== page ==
Idyllwild was known originally as Strawberry Valley because of the wild strawberries that grow there, especially beside the creek that runs through the town, Strawberry Creek. Shepherds regularly brought their flocks to the valley. In the 1880s, the Domenigoni family of San Jacinto homesteaded land near what is now the Idyllwild Arts Academy. In 1889, George and Sarah Hannahs built a summer camp next to the site of their sawmill in upper Dutch Flat; they named it Camp Idyllwilde. By the 1890s a toll road had been built from Hemet, which opened Idyllwild to settlement, logging, and tourism. A post office was established in 1893; at this time, the town was called Rayneta after the Hannahs' son Raymond.

In 1901, the Idyllwild Sanatorium was built to treat tuberculosis patients. The sanatorium was soon remodeled as a resort called "Idyllwild Among the Pines," and, later, "Idyllwild." In 1901, the town's official named was changed to Idyllwild.

With the invention of the automobile, Idyllwild became a weekend tourist attraction for people in Southern California. For many years, the town presented itself as an alpine village, and hotels and businesses had German or German-sounding names, but this practice ended during World War II.

From the 1930s to 1950s, Idyllwild was a center for the production of pinecraft furniture, sometimes called "knotty pine furniture", the fine log furniture made in the Arts and Crafts style. Under the direction of Charles "Selden" Belden, the furniture was produced by the Idyllwild Pinecraft Furniture Company and, later, C. Selden Belden Idyllwild Pinecraft. The furniture is now "collectible" and can be found in many Idyllwild houses and cabins.

In the late 1960s and 1970s, there was an influx of hippies in Idyllwild, which changed the nature of the town and alarmed many longtime residents. Timothy Leary lived on a ranch in nearby Garner Valley, with the ranch serving as the headquarters of The Brotherhood of Eternal Love.[2] Currently the ranch encampment in Garner Valley is operated by Camp Ronald McDonald for Good Times as a year-round retreat for children with cancer and their families.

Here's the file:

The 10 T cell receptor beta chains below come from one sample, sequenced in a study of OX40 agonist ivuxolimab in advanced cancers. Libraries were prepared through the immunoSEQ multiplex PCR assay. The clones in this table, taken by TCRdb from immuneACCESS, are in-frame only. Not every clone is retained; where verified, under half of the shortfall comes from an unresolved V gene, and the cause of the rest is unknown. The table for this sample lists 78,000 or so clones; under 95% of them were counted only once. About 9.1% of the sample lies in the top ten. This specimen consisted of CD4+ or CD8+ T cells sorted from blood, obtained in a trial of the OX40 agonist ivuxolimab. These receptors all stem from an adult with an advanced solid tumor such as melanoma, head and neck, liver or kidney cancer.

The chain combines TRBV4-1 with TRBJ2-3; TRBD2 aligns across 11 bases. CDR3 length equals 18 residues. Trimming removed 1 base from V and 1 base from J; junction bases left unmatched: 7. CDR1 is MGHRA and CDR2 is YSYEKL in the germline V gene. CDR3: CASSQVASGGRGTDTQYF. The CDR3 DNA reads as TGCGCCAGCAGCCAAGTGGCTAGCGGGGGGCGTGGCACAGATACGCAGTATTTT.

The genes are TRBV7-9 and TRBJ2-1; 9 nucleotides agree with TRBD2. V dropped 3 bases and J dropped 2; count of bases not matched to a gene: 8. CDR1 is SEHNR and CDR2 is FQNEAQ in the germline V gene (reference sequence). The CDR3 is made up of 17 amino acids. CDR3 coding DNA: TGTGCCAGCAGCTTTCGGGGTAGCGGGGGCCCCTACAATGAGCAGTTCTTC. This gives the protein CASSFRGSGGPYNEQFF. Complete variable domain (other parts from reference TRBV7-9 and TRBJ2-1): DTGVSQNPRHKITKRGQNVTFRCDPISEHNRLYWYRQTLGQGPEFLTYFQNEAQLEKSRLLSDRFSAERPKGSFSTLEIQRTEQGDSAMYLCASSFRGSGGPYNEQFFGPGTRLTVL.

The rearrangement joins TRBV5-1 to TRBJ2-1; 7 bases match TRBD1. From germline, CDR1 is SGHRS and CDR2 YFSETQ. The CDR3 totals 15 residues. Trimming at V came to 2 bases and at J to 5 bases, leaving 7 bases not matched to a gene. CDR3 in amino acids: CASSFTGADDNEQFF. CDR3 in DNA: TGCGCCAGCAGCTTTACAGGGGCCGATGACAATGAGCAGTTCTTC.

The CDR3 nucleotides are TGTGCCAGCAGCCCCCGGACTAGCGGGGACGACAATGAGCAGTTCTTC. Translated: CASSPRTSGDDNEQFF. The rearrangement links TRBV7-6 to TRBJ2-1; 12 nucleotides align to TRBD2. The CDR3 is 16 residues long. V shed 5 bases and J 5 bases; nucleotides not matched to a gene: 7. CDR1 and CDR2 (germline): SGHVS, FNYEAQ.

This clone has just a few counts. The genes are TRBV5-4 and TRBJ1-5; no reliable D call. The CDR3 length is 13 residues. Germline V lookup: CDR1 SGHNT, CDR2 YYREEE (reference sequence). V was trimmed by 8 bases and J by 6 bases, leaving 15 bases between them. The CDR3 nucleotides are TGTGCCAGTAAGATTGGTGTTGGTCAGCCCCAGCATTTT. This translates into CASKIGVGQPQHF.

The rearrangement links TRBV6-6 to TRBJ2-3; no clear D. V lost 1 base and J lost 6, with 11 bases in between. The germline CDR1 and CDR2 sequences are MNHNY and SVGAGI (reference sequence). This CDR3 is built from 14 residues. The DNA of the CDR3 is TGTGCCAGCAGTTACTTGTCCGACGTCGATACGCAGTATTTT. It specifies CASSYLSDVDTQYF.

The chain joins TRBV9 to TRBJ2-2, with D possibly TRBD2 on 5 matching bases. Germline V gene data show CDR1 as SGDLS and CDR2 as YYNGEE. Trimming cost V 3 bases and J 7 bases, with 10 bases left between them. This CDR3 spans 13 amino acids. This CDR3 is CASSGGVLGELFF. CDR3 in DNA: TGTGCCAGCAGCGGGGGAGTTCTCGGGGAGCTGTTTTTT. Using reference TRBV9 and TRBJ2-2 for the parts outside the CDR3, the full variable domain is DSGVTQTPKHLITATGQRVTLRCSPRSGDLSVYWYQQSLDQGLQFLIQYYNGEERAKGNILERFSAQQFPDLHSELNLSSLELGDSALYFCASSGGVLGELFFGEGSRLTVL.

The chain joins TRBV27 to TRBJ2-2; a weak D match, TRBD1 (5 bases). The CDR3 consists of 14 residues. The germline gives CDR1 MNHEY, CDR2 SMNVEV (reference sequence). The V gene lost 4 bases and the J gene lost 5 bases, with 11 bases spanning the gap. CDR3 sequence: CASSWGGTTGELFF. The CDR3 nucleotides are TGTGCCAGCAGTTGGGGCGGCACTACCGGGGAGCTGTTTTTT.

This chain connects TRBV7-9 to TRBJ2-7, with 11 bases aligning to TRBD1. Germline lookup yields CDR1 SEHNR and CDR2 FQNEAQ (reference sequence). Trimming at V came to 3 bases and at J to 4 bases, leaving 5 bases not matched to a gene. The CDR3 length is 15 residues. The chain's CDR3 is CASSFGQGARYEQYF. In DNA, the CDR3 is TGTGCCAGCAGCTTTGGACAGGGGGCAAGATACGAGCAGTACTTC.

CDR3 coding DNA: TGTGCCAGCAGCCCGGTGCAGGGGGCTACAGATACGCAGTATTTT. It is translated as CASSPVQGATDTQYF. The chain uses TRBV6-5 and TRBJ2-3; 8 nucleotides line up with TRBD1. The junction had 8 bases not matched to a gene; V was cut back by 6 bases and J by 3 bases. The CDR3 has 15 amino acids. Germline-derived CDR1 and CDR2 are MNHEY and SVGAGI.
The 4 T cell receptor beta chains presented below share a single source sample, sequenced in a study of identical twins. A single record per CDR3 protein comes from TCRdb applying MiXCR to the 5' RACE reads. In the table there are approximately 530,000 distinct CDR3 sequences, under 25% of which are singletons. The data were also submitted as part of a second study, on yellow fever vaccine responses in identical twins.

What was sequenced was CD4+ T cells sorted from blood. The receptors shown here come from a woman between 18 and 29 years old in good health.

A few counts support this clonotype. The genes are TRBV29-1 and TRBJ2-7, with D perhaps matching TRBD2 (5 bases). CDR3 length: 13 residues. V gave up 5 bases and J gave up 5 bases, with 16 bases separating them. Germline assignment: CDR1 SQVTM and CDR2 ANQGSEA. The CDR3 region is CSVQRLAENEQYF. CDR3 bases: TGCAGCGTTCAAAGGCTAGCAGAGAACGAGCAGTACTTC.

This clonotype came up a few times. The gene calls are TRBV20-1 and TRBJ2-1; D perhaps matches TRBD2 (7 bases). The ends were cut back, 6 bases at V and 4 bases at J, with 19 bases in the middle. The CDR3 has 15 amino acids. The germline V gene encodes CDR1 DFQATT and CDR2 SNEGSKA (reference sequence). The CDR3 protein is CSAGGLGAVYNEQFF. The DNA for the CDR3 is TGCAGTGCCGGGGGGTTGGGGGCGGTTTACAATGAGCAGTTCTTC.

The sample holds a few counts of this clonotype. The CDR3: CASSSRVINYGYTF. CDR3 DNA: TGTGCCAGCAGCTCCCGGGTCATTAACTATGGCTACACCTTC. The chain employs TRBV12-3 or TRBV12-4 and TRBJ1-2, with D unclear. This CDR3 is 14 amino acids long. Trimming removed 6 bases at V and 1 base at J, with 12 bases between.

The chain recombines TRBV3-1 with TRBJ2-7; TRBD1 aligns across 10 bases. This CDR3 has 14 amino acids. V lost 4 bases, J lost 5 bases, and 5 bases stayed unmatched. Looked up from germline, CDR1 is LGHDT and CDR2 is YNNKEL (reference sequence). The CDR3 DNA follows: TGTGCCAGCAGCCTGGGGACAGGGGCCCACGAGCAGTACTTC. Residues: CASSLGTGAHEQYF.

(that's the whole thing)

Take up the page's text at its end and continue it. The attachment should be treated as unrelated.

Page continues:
From 1974 to 1979, Idyllwild hosted the Idyllwild Bluegrass Invitational, then the only bluegrass music festival in Southern California, inspired by the Julian Banjo-Fiddle Contest, which still goes on today on the 3rd weekend in September. Idyllwild also hosted the Bear Flag Festival in the 1950s/1960s/1970s, a festival to honor California's Bear Flag and to mark the passing of the grizzly bear from California, the last of which, according to local legend, was killed at Hurkey Creek in Garner Valley.

Most high school-age students in Idyllwild attend school in Hemet, which requires them to travel by school bus some 35 miles (56 km) in distance and 3,000 feet (910 m) in altitude to and from school. Since the 1950s, some Idyllwild parents have agitated for a high school in the town, and there have been many attempts at establishing high schools, but most of the schools proved short-lived. Startup schools that failed included Hi-Lo Alternative (a public school located at what is now the Idyllwild Arts Academy, operated by Mary Glavin), New Schole Ranch (a private school in Mountain Center), and Freedom Schools, Inc. (a private school operated in Mountain Center by Mary Ellen DuBay). Desert Sun School (later called the Elliott-Pope School), a private boarding school that accepted both boarded & day students, closed in December 1990, due to financial mischief, after operating for 65 years in Idyllwild.